On restarting Aberdeen right wing ran up, but were checked by Foote, who covered a mistake by Jarvis. The Orion retaliated, and for the next ten minutes confined play to the other end of the field. They wound up a persistent attack by scoring. They continued to have the better of the game, but Aberdeen got away and equalised after about half an hour of the second period had gone. Thereafter, by a series of throws-in - the ball being no sooner in play than it was sent out again - the Aberdeen worked their way up, and Ewan had, to avert danger, to concede a corner, out of which nothing came. Aberdeen never went far from their opponents' ground for at least fifteen minutes, and several times had hard lines. Thereafter the Orion, after failing twice, brought heavy pressure to bear, D. Wood being kept busy; and in the midst of a melee the ball was rushed through. This point, placing as it did the Orion one up, gave rise to great excitement, and the result, from the fact that it only wanted about five minutes from time, was looked upon as a victory for the Stripes. But the Aberdeen, greatly to their credit, never lost heart, and their pluck was well rewarded. The ball on being set in motion from the centre of the field, was rushed well up, and the Orion (who ought to have seen better to their defence) had to give a third goal - Campbell kicking the point. The whistle blew almost immediately afterwards, and as both clubs had three goals to their credit, the extra half-hour previously agreed to was entered upon. And then it was that a change came over the aspect of affairs.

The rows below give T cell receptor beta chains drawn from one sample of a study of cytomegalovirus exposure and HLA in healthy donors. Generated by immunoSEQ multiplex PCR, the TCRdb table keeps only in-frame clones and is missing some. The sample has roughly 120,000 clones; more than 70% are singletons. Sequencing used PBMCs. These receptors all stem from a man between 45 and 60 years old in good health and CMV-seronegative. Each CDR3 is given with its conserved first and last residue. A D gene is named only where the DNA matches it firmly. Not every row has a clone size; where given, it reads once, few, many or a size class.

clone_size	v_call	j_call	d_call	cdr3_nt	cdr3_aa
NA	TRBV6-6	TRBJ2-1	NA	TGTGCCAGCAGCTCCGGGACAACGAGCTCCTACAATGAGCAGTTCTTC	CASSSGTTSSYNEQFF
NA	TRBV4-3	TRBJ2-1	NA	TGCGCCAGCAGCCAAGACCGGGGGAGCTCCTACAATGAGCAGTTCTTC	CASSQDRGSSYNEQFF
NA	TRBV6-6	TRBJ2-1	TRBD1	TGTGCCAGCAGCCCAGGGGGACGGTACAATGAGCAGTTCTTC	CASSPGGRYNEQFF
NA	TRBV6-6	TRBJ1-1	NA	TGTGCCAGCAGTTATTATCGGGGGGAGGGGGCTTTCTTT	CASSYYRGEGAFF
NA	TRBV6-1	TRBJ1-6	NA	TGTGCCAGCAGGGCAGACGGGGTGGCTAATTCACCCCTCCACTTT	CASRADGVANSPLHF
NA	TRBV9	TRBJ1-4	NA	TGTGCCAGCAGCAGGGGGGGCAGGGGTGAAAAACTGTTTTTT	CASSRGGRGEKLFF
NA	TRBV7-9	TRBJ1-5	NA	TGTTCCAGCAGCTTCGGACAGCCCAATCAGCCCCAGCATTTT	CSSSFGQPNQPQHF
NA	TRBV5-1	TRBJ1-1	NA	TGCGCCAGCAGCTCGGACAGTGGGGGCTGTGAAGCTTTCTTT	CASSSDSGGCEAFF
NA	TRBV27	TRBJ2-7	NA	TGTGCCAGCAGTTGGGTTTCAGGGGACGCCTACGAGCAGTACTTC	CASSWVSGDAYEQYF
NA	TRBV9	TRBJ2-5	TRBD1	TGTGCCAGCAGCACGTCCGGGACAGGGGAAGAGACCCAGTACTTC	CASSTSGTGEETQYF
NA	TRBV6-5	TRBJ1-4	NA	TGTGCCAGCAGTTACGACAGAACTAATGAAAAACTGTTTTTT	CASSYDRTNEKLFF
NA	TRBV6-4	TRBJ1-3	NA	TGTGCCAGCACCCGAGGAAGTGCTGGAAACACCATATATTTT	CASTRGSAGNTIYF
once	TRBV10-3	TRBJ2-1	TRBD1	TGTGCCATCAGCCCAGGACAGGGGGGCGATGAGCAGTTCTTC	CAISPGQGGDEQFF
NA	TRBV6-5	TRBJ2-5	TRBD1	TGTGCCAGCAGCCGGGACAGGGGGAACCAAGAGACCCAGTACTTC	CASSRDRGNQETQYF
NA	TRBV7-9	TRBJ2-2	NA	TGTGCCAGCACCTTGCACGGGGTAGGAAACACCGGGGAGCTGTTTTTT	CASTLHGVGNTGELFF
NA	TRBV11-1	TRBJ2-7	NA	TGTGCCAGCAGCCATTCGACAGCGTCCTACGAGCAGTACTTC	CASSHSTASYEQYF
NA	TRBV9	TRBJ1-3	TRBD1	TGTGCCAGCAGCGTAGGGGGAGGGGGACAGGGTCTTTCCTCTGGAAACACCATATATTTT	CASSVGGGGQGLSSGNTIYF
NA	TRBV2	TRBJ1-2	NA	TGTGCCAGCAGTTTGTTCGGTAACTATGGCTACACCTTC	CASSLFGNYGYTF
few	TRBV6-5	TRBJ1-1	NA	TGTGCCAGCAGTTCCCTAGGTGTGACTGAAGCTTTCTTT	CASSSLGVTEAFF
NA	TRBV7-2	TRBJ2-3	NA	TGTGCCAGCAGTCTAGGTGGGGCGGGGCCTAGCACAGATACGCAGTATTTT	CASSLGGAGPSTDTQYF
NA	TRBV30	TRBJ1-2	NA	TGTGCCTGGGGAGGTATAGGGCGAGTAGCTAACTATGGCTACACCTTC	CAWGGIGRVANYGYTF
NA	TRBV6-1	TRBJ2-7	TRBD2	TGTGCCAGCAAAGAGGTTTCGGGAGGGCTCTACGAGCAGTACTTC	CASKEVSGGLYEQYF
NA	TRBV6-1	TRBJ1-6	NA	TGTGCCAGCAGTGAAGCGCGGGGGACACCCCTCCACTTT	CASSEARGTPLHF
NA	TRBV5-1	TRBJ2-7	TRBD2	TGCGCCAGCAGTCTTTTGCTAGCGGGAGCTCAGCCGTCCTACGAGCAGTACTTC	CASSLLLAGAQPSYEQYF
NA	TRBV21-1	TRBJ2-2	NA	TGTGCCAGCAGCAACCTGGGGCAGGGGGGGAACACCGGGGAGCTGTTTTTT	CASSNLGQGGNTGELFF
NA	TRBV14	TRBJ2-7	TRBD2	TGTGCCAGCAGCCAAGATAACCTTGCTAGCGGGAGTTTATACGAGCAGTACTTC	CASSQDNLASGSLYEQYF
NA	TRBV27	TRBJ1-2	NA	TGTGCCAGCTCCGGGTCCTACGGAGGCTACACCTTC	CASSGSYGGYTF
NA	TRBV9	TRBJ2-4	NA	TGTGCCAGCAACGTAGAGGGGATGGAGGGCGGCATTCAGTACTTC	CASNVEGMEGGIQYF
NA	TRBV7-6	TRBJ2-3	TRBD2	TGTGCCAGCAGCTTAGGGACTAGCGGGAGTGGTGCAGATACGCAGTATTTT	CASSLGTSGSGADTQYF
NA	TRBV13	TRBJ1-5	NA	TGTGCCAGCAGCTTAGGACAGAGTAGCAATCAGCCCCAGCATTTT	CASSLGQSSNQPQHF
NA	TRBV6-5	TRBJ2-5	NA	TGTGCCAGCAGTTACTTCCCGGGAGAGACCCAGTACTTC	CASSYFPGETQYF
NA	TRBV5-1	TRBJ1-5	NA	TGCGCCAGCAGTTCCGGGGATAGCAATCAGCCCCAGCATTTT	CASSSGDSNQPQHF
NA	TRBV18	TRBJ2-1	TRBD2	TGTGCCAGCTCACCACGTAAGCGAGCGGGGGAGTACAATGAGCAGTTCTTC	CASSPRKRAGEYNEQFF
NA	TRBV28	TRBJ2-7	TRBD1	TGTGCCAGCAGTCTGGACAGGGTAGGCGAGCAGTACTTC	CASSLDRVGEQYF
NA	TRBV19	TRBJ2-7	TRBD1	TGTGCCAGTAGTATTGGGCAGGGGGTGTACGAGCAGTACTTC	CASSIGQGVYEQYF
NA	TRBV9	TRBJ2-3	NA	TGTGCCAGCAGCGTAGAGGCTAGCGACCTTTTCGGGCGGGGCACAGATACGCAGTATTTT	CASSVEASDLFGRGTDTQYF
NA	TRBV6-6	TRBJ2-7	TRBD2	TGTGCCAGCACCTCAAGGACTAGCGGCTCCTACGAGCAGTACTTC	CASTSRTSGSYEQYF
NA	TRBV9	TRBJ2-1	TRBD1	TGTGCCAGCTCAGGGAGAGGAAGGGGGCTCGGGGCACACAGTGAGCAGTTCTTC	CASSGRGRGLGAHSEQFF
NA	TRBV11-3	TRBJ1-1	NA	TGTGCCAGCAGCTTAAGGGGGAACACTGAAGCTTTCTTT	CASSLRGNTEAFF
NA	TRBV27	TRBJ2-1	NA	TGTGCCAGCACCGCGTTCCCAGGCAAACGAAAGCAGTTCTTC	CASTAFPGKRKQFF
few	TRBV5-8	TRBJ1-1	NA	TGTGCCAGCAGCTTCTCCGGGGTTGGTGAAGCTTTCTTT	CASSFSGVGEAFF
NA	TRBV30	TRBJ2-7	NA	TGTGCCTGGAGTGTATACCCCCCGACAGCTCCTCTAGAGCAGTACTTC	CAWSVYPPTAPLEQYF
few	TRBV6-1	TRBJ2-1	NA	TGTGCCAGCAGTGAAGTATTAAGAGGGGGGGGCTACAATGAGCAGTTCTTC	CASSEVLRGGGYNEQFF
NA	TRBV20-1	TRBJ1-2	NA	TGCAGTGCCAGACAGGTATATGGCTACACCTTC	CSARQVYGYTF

The Aberdeen completely got the upper hand, and before five minutes had gone Campbell scored. Another. Another point was disallowed on the ground of off-side. Subsequently Key kicked number five, and before the first fifteen minutes had expired a sixth was got - Wallace centring beautifully. The teams having passed over for the last fifteen minutes, Aberdeen kept up the pressure, and lowered the Orion's colours twice. By this time all the interest was gone from the match, and a number of the spectators had left the field. Aberdeen thus won one of the most eventful games that has ever taken place in Aberdeen by 8 goals to 3.
Both teams played well. Wallace, the latest Chanonry recruit, displayed rare form. Ewan was among the best on the Orion side.

Source: Aberdeen Journal, 24th February 1890



And so the Aberdeen, by a lucky turn of the wheel of fortune, have been able to march off with the Cup. Well, they have to thank the mistaken policy of the Orion for the fact. In the last few minutes of the match the Stripes simply played into the hands of their opponents for instead of directing their attention to defensive tactics, to keeping their lines clear at all hazards, they attempted to press, with the result that the Aberdeen, finding an opening, gave the ball some half dozen kicks and, heigh presto! the thing was done. "The Cup a' but the lid." fitly described the situation, and one cannot help feeling for the Orion in their mortification at their defeat. The tie was most exciting, the equality in point of play keeping up the interest without interruption from start to finish. The Orion were in grand form. They played with great dash, and if they had taken better advantage of the chances at the goal month, their scoring must have been heavy. If anything their play was too fast - that is to last - and it was just because they were fairly pumped out that they failed to make a stand in the extra half hour against their hardier opponent. The dry rot that set in in that period of the game was quite phenomenal. Three goals in ninety minutes; five goals in thirty. Quite a procession to the goal mouth by Aberdeen.